• 1975 election: The election followed the controversial dismissal of the Whitlam government by Governor-General Sir John Kerr in the 1975 constitutional crisis and the installation of Opposition Leader Malcolm Fraser as Prime Minister. Labor believed it had a chance of winning the elections, and that the dismissal would be an electoral asset for them but the Coalition attacked Labor for the economic conditions they presided over, resulting in the Coalition winning a record victory, with 91 seats in the House of Representatives to the ALP's 36 and a 35–27 majority in the expanded Senate.
  • 1984 election: This election was held 18 months ahead of time in order to bring the elections for the House of Representatives and Senate back into line. They had been thrown out of balance by the double dissolution of 1983. It was widely expected that the incumbent Hawke Labor government would be easily re-elected, but an exceptionally long 10-week campaign, confusion over the ballot papers and a strong campaign performance by Liberal leader, Andrew Peacock, saw the government’s majority reduced (although this was disguised by the increase in the size of the House from 125 to 148).
  • 1998 election: The election on 3 October 1998 was held six months earlier than required by the Constitution. Prime Minister John Howard made the announcement following the launch of the coalition's Goods and Services Tax (GST) policy launch and a five-week advertising campaign. The ensuing election was almost entirely dominated by the proposed 10% GST and proposed income tax cuts.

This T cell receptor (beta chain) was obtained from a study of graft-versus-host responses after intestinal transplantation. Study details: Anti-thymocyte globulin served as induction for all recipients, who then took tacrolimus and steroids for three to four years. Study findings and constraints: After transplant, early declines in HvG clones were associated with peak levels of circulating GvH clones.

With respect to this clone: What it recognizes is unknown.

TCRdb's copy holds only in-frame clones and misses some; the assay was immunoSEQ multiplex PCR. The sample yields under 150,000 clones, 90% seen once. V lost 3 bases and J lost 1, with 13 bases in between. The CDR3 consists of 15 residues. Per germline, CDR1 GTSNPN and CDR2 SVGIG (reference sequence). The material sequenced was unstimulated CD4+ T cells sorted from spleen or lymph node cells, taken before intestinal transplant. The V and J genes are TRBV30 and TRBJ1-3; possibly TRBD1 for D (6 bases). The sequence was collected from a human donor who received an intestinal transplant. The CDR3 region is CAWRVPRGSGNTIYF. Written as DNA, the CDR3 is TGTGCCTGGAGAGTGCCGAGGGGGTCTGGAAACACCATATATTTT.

After Khaleda Zia's Bangladesh Nationalist Party five-year term ended in January 1996, the country went to the polls on February 15, 1996, where elections were boycotted by all major opposition parties including BNP'S arch-rival Sheikh Hasina's Awami League. The opposition had demanded a neutral caretaker government to oversee the polls, but it was rejected by the incumbent government and the election went on as scheduled. The BNP won by default, grabbing all the 300 seats in the house of parliament and assumed power. The Awami League and its allies did not accept the results and called a month-long general strike and blockades to overthrow the BNP government. The general strike was marred by bloody violence including a grenade attack on Awami League's headquarters which killed scores of people. On the other hand, the Supreme Court annulled the election results which forced the BNP government to amend the constitution in a special parliamentary session by introducing the Caretaker government system as a part of the electoral reform. Eventually the BNP government was toppled and ousted when they resigned on March 31, 1996, and handed over power to the caretaker government. The caretaker government would stay in power for 90 days before new elections could be held. Finally a snap election was held in June 12, 1996, where Awami-League won a simple majority by beating its bitter rival BNP and would stay in power for the next five years.


According to Section 84 of the Constitution of Belize, the National Assembly must be dissolved "five years from the date when the two Houses of the former National Assembly first met" unless dissolved sooner by the Governor-General of Belize upon the advice of the prime minister.[3]

Since Belize gained independence from Great Britain in September 1981 snap elections have been called twice, in 1993 and 2012. In March 2015 Belizean Prime Minister Dean Barrow ruled out the possibility of a snap election later in the year. Belize is currently not required to hold general elections until early 2017.[4]


In Canada, snap elections at the federal level are not uncommon. During his 10 years as Prime Minister, Jean Chrétien recommended to the Governor General of Canada to call two snap elections, in 1997 and 2000, winning both times. Wilfrid Laurier and John Turner, meanwhile, both lost their premierships in snap elections they themselves had called (in 1911 and 1984, respectively). The most notable federal snap election is the Canadian federal election, 1958 where Prime Minister John Diefenbaker called an election just nine months after the previous one and transformed his minority government into the largest majority in the history of Canada up to that date.